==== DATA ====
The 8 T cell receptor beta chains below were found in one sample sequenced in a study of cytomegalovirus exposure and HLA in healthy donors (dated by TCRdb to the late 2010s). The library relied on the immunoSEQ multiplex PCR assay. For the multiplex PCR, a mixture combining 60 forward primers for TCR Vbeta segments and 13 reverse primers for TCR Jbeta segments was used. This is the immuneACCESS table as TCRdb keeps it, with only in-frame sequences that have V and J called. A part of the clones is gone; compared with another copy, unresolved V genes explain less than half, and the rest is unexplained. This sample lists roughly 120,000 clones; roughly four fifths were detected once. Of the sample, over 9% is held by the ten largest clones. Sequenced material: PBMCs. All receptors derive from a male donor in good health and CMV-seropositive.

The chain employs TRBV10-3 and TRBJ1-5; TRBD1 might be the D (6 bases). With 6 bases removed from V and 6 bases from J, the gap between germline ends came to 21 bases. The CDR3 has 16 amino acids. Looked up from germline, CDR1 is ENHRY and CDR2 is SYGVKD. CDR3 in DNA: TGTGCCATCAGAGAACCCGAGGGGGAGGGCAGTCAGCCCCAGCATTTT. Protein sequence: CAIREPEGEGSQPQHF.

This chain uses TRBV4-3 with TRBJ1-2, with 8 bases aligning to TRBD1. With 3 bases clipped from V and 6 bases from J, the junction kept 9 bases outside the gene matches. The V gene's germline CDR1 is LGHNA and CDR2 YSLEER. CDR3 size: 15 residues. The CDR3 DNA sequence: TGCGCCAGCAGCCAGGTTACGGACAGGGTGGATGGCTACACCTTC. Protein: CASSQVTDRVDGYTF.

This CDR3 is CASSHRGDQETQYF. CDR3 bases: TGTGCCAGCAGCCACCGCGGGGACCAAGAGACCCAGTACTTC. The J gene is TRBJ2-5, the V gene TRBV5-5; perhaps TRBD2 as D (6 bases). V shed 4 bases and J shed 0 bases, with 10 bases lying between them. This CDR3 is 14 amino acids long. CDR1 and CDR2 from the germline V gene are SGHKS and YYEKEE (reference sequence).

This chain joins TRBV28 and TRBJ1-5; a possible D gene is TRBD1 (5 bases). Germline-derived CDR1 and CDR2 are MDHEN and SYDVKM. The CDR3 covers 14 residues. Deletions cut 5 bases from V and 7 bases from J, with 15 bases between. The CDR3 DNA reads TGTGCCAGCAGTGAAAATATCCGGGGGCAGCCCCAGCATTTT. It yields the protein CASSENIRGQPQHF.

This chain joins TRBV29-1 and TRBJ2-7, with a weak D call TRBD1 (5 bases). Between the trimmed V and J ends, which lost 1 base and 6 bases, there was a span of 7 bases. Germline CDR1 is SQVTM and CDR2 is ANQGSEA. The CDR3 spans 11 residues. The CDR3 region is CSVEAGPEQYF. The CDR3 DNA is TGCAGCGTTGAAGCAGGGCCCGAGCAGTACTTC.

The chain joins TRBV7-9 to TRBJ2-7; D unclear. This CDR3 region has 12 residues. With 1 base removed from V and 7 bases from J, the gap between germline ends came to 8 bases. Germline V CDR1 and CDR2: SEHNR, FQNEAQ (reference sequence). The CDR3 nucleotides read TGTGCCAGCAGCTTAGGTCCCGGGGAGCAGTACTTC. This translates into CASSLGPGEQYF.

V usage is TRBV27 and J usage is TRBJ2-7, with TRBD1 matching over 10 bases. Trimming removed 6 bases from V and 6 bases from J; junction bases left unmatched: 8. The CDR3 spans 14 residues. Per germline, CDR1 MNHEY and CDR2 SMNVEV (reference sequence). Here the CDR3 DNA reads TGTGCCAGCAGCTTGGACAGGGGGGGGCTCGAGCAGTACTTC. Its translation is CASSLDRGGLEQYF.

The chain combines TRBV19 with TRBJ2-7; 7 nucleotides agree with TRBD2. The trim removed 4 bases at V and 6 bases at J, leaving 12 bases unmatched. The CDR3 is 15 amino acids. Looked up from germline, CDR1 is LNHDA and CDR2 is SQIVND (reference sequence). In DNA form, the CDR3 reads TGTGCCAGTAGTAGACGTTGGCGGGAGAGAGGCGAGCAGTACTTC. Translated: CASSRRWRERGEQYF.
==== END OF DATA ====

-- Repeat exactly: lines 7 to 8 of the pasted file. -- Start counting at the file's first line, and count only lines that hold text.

The chain joins TRBV7-9 to TRBJ2-7; D unclear. This CDR3 region has 12 residues. With 1 base removed from V and 7 bases from J, the gap between germline ends came to 8 bases. Germline V CDR1 and CDR2: SEHNR, FQNEAQ (reference sequence). The CDR3 nucleotides read TGTGCCAGCAGCTTAGGTCCCGGGGAGCAGTACTTC. This translates into CASSLGPGEQYF.

V usage is TRBV27 and J usage is TRBJ2-7, with TRBD1 matching over 10 bases. Trimming removed 6 bases from V and 6 bases from J; junction bases left unmatched: 8. The CDR3 spans 14 residues. Per germline, CDR1 MNHEY and CDR2 SMNVEV (reference sequence). Here the CDR3 DNA reads TGTGCCAGCAGCTTGGACAGGGGGGGGCTCGAGCAGTACTTC. Its translation is CASSLDRGGLEQYF.